Colts planning to make scheme changes to offensive line


Arguably the number one need for the Indianapolis Colts this offseason is to improve the offensive line and the team is set to make some big changes to this unit.

Over the past four years, Andrew Luck has been hit 450 times and the Colts have ranked in the bottom half of the league in rushing. GM Ryan Grigson has made just about every move possibly to try and fix the offensive line to no avail. Now with a big investment in Luck looming, the team has to do whatever it takes to improve his protection.

The first move they made was bringing in former Dolphins head coach Joe Philbin to work with this unit. Philbin and offensive coordinator Rob Chudzinski have to figure out a scheme that plays to the team’s strengths and improves the blocking in both phases of the offense.

The first step is improving the personnel.

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The left side of the line is set with Anthony Castonzo and Jack Mewhort, but from the center on it is a series of question marks. Neither Khaled Holmes nor Jonotthan Harrison seem to want to take over the reigns at center. Hugh Thornton hasn’t played well at right guard and can’t stay healthy. Joe Reitz played well at right tackle at time, but is a better fit as a guard and Denzelle Good is a bit of an unknown.

This means the Colts are going to be making some moves in free agency next week or using a number of picks in the draft on linemen. The best way to solve the line problem is some combination of both. There are a lot of “fix this in free agency and draft this player” scenarios left to be played out.

Also contributing to these moves is going to be the kind of player the team is looking for along the line. According to Kevin Bowen, the Colts are going to start changing up their schemes by mixing in some zone blocking.

Zone blocking, as opposed to man blocking, is where the offensive line essentially moves as a unit to take on defenders and can move through the defense depending on how the other team reacts. The benefit is that the blockers can be more flexible and adapt on the fly, the drawback being it is a generally more complicated blocking system. It also requires more athletic linemen and a running back willing to take was is given to him instead of dancing and waiting for a hole to develop.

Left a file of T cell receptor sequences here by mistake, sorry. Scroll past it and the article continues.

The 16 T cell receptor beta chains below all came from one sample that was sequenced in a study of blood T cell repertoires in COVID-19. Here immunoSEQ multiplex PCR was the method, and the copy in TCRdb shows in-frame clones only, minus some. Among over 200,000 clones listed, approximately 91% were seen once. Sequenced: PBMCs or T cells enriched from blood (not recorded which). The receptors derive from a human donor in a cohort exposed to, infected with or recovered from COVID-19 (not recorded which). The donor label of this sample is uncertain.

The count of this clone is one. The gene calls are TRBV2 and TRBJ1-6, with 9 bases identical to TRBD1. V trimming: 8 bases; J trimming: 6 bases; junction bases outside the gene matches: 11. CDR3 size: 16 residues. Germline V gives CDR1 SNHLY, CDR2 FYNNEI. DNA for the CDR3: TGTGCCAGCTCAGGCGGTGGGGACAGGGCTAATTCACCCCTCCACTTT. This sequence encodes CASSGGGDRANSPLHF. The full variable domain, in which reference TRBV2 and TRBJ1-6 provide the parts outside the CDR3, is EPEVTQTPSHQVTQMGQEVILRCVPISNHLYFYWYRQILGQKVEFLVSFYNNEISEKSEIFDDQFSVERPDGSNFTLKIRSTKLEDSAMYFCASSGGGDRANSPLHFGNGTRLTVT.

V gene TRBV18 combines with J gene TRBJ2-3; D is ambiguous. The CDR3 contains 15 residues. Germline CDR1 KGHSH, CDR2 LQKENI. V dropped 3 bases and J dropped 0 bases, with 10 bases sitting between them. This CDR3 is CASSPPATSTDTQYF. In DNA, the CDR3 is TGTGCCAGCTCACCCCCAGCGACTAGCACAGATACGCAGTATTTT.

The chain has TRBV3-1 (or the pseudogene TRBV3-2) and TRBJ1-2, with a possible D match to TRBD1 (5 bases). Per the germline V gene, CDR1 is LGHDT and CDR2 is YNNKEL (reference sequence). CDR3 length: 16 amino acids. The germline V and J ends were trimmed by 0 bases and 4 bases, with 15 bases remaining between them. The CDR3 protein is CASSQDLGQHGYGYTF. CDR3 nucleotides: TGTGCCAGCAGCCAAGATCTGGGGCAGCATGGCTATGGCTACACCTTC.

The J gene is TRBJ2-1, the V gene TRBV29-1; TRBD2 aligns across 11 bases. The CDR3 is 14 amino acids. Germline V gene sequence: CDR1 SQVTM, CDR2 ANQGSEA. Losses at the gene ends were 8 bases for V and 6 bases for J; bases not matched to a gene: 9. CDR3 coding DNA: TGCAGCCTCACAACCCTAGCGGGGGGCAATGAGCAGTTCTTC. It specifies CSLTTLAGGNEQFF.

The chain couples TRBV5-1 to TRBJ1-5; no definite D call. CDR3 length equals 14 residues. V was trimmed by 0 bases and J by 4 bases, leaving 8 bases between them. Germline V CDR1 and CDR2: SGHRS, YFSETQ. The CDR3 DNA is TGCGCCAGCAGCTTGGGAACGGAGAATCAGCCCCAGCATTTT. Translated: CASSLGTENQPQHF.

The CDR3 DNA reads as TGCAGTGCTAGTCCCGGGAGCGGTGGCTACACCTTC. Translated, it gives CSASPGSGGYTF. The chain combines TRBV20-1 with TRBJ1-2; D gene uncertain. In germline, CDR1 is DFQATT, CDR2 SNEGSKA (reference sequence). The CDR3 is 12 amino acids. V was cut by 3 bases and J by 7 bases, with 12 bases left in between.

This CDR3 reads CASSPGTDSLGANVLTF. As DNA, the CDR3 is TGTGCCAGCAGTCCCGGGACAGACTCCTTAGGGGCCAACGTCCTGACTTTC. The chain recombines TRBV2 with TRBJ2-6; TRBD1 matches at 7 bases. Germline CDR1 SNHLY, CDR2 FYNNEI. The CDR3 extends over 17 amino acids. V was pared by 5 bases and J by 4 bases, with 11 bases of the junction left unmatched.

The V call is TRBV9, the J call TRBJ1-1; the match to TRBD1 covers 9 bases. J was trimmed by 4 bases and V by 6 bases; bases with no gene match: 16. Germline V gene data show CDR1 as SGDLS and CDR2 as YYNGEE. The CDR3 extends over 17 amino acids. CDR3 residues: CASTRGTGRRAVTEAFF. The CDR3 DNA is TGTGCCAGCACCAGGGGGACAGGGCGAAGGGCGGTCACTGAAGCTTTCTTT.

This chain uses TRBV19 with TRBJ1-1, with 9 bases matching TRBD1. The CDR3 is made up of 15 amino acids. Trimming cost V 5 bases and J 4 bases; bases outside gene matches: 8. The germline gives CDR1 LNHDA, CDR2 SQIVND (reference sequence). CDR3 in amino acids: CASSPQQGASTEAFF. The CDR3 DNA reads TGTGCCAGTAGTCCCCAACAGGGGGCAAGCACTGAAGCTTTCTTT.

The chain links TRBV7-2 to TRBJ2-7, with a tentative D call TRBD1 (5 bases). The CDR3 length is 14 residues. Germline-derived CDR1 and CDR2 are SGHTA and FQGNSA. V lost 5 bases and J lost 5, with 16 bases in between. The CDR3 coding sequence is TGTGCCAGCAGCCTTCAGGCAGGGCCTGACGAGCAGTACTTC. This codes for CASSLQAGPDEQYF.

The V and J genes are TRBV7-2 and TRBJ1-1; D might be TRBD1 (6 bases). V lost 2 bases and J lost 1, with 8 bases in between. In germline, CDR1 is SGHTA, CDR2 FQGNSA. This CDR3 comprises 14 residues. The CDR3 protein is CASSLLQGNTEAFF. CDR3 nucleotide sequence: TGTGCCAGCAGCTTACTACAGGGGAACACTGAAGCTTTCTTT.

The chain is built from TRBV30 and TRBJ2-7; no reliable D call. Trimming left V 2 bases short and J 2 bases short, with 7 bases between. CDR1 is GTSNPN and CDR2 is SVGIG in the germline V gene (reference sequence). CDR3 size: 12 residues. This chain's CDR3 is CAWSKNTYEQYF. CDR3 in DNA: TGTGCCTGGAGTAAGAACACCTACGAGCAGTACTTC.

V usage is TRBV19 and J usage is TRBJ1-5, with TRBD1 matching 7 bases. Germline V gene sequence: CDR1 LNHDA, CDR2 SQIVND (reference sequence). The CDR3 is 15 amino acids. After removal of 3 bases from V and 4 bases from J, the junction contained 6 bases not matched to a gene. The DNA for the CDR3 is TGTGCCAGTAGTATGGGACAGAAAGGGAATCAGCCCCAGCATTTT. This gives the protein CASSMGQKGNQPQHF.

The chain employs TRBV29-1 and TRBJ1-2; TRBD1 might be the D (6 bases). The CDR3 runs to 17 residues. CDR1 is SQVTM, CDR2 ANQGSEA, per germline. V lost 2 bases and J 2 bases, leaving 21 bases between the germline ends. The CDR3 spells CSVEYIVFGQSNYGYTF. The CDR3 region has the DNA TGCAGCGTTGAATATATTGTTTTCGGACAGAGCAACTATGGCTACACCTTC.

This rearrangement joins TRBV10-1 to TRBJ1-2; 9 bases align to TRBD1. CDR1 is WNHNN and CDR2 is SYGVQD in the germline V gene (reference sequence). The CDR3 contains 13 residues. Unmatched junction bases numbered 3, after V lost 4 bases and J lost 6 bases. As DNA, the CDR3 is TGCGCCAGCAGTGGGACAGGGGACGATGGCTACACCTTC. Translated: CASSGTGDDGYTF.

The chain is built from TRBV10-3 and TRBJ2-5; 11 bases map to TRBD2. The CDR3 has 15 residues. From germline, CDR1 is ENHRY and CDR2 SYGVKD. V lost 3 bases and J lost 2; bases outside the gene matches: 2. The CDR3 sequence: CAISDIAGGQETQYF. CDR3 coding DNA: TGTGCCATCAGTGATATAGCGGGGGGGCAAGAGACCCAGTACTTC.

For more on the differences in blocking schemes, head to Football Outsiders.

There have been teams in recent history that shifted blocking schemes and saw a dramatic improvement in their protection and rushing attack. If the Colts can find the right personnel ( a big if, which seems to be a theme this offseason) then we might finally see an effective dual threat on offense.

Grigson talked about the type of linemen the Colts need in a recent interview.

"“What is perceived as a guard to one team is very different to another,” Ryan Grigson said. “We have a different skillset now required for our guards than we did previously with (Pep Hamilton), so we are looking for different type guys.”“We have to add some players to that group. Those (edge) guys can protect. We have to be able to establish a run game (though). We haven’t really been able to do that. That’s no secret. We have to get some guys that have some punch, that can move bodies off the line of scrimmage.”"

When Chuck Pagano took the job back in 2012, he talked about building a tough team that ran the ball and stopped the run. Heading into his fifth year, neither of those things have happened. It also doesn’t help that neither of those concepts really fit into the team’s strengths, which are almost exclusively related to passing the ball.

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There are a number of free agents who might be able to check off the boxes of what the Colts are looking for and the draft is particularly deep in the trenches. This is an ideal offseason to shore up the line problems, but whether or not the Colts front office and coaches can resolve those issues remains to be seen.